The United States, said Dastmalchian, has "in turn tried to provide intelligence and security backing, while Israel has simply followed its own interests in all this."

Furthermore, it seems unlikely Iran's Supreme Leader Ali Khamenei will tolerate, even in this weak period of his leadership, the kingdom's rising power in the region and beyond, and especially its financial clout. He is usually disparaging when he speaks of Riyadh's princely rulers. In 2017, he compared them to "dairy cows," saying, "the idiots think that by giving money and aid, they can attract the goodwill of Islam's enemies."

Iranian regime officials are hopeful of moving toward better diplomatic ties and a reopening of embassies. Yet the balance of power between the sides began to change in Riyadh's favor years ago. For the kingdom's power has shifted from relying mostly on arms, to economic and political clout. The countries might have had peaceful relations before in considerably quieter, and more equitable, conditions than today's acute clash of interests.

If nuclear talks break down, Iran's regime may become more aggressive.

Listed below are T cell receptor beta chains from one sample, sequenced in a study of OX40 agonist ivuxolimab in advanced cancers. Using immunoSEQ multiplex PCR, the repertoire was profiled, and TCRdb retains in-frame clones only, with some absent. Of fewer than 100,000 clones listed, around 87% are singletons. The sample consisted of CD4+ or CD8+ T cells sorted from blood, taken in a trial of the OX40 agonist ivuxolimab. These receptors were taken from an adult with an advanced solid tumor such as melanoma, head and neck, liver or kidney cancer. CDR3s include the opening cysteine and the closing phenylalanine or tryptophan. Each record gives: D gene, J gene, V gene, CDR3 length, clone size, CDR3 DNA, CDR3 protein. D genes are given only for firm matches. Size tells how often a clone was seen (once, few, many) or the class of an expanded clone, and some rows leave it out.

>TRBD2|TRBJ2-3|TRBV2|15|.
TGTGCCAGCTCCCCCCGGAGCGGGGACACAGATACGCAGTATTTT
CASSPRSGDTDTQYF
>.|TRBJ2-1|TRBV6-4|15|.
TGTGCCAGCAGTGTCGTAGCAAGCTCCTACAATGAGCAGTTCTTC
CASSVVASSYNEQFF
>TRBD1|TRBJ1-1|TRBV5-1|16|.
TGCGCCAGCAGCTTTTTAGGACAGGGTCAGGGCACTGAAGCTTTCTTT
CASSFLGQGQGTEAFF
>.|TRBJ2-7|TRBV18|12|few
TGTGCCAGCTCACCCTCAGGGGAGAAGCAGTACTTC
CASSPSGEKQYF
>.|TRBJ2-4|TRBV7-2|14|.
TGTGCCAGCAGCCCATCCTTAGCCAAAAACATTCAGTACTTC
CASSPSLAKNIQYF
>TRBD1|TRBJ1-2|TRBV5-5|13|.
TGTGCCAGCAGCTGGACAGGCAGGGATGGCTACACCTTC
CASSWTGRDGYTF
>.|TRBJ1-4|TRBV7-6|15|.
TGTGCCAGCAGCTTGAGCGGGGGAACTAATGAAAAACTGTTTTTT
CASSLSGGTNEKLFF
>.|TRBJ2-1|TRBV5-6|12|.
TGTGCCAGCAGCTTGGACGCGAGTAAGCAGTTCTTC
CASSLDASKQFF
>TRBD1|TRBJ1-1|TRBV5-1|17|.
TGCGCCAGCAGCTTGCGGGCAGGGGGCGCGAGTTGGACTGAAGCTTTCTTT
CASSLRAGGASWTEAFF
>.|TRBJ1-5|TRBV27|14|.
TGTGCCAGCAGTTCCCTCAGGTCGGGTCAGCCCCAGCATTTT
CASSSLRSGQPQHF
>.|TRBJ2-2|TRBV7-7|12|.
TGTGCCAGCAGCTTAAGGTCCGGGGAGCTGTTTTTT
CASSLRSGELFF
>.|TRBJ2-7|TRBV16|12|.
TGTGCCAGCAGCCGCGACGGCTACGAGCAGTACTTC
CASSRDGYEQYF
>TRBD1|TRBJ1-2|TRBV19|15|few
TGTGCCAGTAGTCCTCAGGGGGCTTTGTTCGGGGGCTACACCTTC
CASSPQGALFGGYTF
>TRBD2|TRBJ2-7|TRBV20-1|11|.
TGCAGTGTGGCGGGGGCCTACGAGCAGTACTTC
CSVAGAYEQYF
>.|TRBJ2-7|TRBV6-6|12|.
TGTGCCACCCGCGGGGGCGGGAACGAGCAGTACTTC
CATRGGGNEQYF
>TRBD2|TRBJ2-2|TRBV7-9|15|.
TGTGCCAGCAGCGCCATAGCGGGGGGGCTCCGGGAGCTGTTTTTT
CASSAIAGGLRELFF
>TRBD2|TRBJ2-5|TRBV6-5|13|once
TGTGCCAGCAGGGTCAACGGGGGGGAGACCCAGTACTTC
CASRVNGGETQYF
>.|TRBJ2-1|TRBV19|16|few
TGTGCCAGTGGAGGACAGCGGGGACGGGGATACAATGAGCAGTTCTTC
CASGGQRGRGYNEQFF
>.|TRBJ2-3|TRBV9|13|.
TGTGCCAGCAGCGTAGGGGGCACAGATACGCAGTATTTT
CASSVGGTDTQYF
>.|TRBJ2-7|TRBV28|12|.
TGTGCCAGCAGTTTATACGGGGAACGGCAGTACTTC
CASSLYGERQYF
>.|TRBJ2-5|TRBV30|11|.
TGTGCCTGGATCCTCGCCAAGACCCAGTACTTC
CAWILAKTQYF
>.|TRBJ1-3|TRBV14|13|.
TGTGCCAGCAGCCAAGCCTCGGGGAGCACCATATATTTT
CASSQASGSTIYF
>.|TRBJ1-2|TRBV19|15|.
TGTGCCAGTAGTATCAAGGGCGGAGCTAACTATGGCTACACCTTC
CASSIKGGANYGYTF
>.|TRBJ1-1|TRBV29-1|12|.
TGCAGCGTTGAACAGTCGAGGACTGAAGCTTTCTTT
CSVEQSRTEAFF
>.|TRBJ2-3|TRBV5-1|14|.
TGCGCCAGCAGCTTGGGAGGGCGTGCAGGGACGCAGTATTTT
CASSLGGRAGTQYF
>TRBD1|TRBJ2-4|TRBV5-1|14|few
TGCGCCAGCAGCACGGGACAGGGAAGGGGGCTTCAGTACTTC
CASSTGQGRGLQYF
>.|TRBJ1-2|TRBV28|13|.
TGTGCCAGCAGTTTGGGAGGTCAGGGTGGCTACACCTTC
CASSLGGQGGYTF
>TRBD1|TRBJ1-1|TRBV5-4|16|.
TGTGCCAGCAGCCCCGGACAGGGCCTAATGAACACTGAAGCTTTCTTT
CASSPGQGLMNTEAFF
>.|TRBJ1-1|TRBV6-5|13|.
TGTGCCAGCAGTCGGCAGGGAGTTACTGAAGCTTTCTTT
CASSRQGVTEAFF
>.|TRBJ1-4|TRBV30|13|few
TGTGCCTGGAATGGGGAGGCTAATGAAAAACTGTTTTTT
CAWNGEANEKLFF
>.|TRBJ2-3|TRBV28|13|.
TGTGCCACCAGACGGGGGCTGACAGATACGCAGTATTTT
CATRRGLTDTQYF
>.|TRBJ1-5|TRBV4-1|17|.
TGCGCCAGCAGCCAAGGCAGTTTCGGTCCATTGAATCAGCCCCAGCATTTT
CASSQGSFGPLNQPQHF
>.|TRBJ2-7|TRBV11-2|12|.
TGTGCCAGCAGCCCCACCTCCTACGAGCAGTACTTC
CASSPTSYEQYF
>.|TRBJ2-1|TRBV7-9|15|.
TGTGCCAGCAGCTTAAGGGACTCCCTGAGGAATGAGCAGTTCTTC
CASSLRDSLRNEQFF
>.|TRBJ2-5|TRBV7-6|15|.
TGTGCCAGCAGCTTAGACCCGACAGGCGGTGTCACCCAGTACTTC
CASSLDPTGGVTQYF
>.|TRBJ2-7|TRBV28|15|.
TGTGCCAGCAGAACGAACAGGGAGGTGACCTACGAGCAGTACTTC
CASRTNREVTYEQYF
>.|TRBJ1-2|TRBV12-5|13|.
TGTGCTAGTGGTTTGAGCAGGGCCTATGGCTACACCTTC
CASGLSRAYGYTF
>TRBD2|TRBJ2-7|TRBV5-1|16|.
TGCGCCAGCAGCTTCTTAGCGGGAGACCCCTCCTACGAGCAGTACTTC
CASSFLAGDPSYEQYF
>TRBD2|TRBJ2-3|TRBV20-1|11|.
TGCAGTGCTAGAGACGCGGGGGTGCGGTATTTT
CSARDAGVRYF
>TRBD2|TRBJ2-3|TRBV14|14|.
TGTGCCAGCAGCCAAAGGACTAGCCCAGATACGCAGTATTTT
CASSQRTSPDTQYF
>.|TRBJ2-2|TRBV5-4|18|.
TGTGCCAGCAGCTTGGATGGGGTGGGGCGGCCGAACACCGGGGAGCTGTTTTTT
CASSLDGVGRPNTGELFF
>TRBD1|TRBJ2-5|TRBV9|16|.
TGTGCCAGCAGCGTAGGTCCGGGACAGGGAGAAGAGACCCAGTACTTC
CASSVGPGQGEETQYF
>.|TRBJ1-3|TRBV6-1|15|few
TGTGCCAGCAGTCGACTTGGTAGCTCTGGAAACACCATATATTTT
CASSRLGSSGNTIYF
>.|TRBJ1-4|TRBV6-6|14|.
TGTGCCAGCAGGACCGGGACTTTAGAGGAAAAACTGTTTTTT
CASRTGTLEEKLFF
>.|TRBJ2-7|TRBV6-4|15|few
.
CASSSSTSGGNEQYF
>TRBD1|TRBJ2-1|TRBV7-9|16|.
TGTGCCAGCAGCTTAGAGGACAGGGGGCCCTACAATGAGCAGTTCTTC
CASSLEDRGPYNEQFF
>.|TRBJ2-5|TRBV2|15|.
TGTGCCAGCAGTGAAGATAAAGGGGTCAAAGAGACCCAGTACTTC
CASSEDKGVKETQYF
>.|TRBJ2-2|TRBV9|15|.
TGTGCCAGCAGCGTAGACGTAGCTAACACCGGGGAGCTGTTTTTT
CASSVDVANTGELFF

Beyond this, the Abraham Accord or reconciliation of Arab states and Israel has been possible thanks to the green light that the Saudis gave their regional partners, and it is a considerable political and ideological defeat for the Islamic Republic.

Assuming all Houthis follow Tehran's instructions — and they may not — improved ties may curb attacks on Saudi interests and aid its economy. Tehran will also benefit from no longer having to support them. Unlike Iran's regime, the Saudis are not pressed for cash or resources and could even offer the Houthis a better deal. Presently, they may consider it more convenient to keep the softer approach toward Tehran.

For if nuclear talks with the West break down, Iran's regime may become more aggressive, and as experience has shown, tensions often prompt a renewal of missile or drone attacks on the Saudis, on tankers and on foreign shipping. Riyadh must have a way of keeping the Tehran regime quiet, in a distinctly unquiet time.